update: [[safe c++]] has a concise argument that if ctor is allowed to throw exception, then it’s possible to have dtor skipped accidentally. Only an empty dtor can be safely skipped.
This is typical of c++ — destructor (dtor) is one of the most important features but quite tricky beneath the surface
* dtor sequence – DCBC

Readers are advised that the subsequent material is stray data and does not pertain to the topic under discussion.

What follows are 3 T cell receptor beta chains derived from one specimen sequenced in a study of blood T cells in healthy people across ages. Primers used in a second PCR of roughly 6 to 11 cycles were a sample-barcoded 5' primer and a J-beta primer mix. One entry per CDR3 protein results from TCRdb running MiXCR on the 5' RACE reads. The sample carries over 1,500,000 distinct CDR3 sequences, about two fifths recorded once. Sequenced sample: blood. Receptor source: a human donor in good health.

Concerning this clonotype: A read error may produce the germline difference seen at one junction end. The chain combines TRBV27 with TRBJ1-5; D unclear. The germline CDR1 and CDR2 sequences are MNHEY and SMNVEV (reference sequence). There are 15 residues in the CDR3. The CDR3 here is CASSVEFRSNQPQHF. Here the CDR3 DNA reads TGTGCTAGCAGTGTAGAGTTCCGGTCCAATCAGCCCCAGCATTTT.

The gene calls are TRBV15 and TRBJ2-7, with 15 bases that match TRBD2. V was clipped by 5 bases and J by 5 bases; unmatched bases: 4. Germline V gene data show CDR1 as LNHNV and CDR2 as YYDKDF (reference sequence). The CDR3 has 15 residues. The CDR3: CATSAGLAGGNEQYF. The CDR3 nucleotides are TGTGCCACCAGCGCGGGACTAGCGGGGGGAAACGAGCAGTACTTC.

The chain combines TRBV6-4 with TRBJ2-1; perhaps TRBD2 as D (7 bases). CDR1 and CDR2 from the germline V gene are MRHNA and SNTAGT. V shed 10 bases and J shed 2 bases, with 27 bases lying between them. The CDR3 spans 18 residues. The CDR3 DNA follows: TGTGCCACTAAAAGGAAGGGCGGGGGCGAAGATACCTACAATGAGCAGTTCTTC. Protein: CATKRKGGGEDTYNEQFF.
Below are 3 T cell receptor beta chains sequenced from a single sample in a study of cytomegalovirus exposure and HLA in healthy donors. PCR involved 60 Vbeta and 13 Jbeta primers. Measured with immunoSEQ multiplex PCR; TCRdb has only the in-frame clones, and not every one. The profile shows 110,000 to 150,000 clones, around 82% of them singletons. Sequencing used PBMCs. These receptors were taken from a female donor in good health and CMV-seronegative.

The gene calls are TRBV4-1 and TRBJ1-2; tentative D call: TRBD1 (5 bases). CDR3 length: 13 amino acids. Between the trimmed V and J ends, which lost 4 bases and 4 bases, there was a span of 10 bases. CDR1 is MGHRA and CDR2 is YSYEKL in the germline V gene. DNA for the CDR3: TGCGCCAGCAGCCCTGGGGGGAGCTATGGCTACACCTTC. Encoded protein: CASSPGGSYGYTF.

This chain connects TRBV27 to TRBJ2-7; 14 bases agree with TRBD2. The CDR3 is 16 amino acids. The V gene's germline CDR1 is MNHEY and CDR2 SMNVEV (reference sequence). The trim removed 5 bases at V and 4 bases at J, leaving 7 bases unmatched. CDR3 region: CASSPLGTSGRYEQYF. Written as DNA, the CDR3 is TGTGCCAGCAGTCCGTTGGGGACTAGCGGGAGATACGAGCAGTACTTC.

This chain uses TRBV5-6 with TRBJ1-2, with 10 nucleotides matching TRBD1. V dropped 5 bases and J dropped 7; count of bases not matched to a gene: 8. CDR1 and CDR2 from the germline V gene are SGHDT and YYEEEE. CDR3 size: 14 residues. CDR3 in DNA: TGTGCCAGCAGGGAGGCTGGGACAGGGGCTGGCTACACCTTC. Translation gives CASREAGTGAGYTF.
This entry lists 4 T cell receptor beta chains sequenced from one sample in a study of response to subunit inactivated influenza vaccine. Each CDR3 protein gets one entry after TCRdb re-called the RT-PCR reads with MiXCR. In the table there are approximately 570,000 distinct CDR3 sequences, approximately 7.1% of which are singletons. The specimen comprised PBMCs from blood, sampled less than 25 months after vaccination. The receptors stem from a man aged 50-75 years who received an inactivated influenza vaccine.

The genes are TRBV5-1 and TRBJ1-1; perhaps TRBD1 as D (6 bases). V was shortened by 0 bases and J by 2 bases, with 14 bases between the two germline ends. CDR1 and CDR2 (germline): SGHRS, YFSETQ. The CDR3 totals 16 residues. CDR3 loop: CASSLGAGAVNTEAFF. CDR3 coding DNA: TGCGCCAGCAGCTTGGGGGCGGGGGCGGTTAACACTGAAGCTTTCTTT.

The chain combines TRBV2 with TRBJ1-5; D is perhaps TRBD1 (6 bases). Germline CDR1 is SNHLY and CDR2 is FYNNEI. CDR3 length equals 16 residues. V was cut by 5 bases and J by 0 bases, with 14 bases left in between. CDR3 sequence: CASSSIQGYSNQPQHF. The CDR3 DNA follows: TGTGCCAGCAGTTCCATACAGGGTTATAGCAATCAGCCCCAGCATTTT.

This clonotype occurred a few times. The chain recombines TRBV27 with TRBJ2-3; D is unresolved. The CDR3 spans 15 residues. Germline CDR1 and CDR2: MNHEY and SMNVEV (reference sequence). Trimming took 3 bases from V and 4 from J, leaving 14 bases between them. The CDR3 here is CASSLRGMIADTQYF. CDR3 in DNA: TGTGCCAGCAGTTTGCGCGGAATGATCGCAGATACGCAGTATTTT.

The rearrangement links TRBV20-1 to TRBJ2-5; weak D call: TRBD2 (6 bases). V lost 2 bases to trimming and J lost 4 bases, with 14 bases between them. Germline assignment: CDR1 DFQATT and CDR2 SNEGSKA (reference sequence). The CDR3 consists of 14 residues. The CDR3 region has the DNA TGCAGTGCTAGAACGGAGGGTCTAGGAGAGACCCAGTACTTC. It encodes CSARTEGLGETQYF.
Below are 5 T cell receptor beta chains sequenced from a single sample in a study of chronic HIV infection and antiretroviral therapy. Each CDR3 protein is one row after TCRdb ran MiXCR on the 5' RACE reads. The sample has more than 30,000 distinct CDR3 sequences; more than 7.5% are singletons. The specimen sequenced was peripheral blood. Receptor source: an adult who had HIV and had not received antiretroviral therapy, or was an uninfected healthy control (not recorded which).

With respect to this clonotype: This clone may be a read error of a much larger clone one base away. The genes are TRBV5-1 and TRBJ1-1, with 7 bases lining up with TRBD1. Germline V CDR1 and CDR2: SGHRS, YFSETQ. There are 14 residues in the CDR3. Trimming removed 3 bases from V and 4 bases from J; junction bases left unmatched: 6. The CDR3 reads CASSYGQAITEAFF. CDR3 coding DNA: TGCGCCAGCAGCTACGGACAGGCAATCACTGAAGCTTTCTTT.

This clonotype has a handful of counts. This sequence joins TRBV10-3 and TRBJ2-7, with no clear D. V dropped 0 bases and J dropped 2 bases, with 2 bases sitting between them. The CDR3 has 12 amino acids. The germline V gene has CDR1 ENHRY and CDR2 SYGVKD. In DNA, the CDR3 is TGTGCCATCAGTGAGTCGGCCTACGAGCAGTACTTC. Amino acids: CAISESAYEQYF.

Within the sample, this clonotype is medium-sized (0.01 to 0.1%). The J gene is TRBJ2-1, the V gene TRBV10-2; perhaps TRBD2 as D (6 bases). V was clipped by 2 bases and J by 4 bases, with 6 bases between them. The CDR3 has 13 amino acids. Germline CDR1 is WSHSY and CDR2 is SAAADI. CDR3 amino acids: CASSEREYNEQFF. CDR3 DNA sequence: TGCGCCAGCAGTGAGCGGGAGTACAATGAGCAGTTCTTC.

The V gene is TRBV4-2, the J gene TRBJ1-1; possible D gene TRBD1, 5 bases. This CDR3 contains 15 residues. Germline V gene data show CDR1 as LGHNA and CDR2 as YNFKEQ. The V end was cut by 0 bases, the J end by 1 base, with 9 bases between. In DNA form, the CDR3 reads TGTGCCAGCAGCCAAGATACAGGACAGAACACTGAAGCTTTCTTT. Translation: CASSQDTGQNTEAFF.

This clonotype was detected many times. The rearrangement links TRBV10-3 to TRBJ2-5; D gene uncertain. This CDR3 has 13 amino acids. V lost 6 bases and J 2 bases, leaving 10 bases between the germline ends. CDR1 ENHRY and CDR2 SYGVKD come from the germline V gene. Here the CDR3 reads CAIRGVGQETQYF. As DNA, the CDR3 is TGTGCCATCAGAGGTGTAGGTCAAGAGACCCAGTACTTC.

* virtual dtor
* synthesized dtor is usually no good if there’s any pointer field
* lots of undefined behaviors
* there are guidelines for dtor in a base class vs leaf class — never mindless
* objects put into containers need a reasonable dtor
* when the best practice is to leave the dtor to the compiler, you could look stupid by writing one, esp. in an interview.
* smart pointer classes is all about dtor
* RAII is all about dtor
* interplay with delete
*** placement new, array-delete vs delete
*** override operator delete
*** ownership !